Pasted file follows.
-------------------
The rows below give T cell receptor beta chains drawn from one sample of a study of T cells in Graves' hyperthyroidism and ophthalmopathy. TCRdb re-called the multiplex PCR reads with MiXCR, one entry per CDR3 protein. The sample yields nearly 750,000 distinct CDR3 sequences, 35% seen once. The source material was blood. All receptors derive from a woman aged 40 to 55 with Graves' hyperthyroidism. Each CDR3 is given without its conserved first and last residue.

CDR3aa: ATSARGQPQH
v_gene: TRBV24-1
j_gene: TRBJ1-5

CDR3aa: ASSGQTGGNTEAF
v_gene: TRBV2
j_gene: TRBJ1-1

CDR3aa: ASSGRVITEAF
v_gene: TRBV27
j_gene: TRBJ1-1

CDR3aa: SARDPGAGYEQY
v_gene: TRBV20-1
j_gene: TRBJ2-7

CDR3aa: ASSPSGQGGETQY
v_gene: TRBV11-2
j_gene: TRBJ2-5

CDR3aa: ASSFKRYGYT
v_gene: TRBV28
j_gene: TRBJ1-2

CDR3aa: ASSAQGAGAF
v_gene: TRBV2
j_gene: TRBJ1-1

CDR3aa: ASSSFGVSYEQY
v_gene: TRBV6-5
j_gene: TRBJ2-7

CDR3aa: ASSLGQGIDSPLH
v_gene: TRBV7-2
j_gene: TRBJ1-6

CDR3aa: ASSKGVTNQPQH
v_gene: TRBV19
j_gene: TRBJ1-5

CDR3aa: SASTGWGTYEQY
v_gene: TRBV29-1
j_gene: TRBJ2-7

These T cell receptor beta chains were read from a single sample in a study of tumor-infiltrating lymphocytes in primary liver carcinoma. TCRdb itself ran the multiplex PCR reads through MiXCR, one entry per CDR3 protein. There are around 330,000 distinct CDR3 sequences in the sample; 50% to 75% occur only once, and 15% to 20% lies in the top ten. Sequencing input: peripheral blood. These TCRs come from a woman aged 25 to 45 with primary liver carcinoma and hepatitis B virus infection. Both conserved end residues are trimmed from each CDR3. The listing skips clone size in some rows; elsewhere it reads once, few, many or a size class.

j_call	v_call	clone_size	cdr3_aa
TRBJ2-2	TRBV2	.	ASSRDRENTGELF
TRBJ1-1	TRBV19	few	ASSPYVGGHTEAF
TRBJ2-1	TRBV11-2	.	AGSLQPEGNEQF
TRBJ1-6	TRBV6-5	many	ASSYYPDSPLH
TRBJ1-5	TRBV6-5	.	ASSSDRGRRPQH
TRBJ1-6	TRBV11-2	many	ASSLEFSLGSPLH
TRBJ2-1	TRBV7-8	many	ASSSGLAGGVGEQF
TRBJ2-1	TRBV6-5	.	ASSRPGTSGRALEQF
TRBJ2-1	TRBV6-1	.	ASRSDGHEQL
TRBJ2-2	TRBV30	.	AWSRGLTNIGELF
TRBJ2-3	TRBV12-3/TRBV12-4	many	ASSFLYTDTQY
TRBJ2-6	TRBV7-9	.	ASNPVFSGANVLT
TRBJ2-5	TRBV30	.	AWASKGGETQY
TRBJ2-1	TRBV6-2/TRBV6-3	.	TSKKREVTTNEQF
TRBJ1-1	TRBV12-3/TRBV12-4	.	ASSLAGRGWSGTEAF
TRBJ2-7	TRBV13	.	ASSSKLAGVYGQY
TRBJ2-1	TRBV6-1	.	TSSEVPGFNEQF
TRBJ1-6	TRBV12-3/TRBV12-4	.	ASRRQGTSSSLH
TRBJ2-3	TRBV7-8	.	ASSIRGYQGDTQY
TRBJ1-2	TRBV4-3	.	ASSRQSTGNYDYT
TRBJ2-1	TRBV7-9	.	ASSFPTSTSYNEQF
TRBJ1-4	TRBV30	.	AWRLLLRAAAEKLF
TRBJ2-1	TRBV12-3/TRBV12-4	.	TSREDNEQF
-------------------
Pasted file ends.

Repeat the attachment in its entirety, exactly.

The rows below give T cell receptor beta chains drawn from one sample of a study of T cells in Graves' hyperthyroidism and ophthalmopathy. TCRdb re-called the multiplex PCR reads with MiXCR, one entry per CDR3 protein. The sample yields nearly 750,000 distinct CDR3 sequences, 35% seen once. The source material was blood. All receptors derive from a woman aged 40 to 55 with Graves' hyperthyroidism. Each CDR3 is given without its conserved first and last residue.

CDR3aa: ATSARGQPQH
v_gene: TRBV24-1
j_gene: TRBJ1-5

CDR3aa: ASSGQTGGNTEAF
v_gene: TRBV2
j_gene: TRBJ1-1

CDR3aa: ASSGRVITEAF
v_gene: TRBV27
j_gene: TRBJ1-1

CDR3aa: SARDPGAGYEQY
v_gene: TRBV20-1
j_gene: TRBJ2-7

CDR3aa: ASSPSGQGGETQY
v_gene: TRBV11-2
j_gene: TRBJ2-5

CDR3aa: ASSFKRYGYT
v_gene: TRBV28
j_gene: TRBJ1-2

CDR3aa: ASSAQGAGAF
v_gene: TRBV2
j_gene: TRBJ1-1

CDR3aa: ASSSFGVSYEQY
v_gene: TRBV6-5
j_gene: TRBJ2-7

CDR3aa: ASSLGQGIDSPLH
v_gene: TRBV7-2
j_gene: TRBJ1-6

CDR3aa: ASSKGVTNQPQH
v_gene: TRBV19
j_gene: TRBJ1-5

CDR3aa: SASTGWGTYEQY
v_gene: TRBV29-1
j_gene: TRBJ2-7

These T cell receptor beta chains were read from a single sample in a study of tumor-infiltrating lymphocytes in primary liver carcinoma. TCRdb itself ran the multiplex PCR reads through MiXCR, one entry per CDR3 protein. There are around 330,000 distinct CDR3 sequences in the sample; 50% to 75% occur only once, and 15% to 20% lies in the top ten. Sequencing input: peripheral blood. These TCRs come from a woman aged 25 to 45 with primary liver carcinoma and hepatitis B virus infection. Both conserved end residues are trimmed from each CDR3. The listing skips clone size in some rows; elsewhere it reads once, few, many or a size class.

j_call	v_call	clone_size	cdr3_aa
TRBJ2-2	TRBV2	.	ASSRDRENTGELF
TRBJ1-1	TRBV19	few	ASSPYVGGHTEAF
TRBJ2-1	TRBV11-2	.	AGSLQPEGNEQF
TRBJ1-6	TRBV6-5	many	ASSYYPDSPLH
TRBJ1-5	TRBV6-5	.	ASSSDRGRRPQH
TRBJ1-6	TRBV11-2	many	ASSLEFSLGSPLH
TRBJ2-1	TRBV7-8	many	ASSSGLAGGVGEQF
TRBJ2-1	TRBV6-5	.	ASSRPGTSGRALEQF
TRBJ2-1	TRBV6-1	.	ASRSDGHEQL
TRBJ2-2	TRBV30	.	AWSRGLTNIGELF
TRBJ2-3	TRBV12-3/TRBV12-4	many	ASSFLYTDTQY
TRBJ2-6	TRBV7-9	.	ASNPVFSGANVLT
TRBJ2-5	TRBV30	.	AWASKGGETQY
TRBJ2-1	TRBV6-2/TRBV6-3	.	TSKKREVTTNEQF
TRBJ1-1	TRBV12-3/TRBV12-4	.	ASSLAGRGWSGTEAF
TRBJ2-7	TRBV13	.	ASSSKLAGVYGQY
TRBJ2-1	TRBV6-1	.	TSSEVPGFNEQF
TRBJ1-6	TRBV12-3/TRBV12-4	.	ASRRQGTSSSLH
TRBJ2-3	TRBV7-8	.	ASSIRGYQGDTQY
TRBJ1-2	TRBV4-3	.	ASSRQSTGNYDYT
TRBJ2-1	TRBV7-9	.	ASSFPTSTSYNEQF
TRBJ1-4	TRBV30	.	AWRLLLRAAAEKLF
TRBJ2-1	TRBV12-3/TRBV12-4	.	TSREDNEQF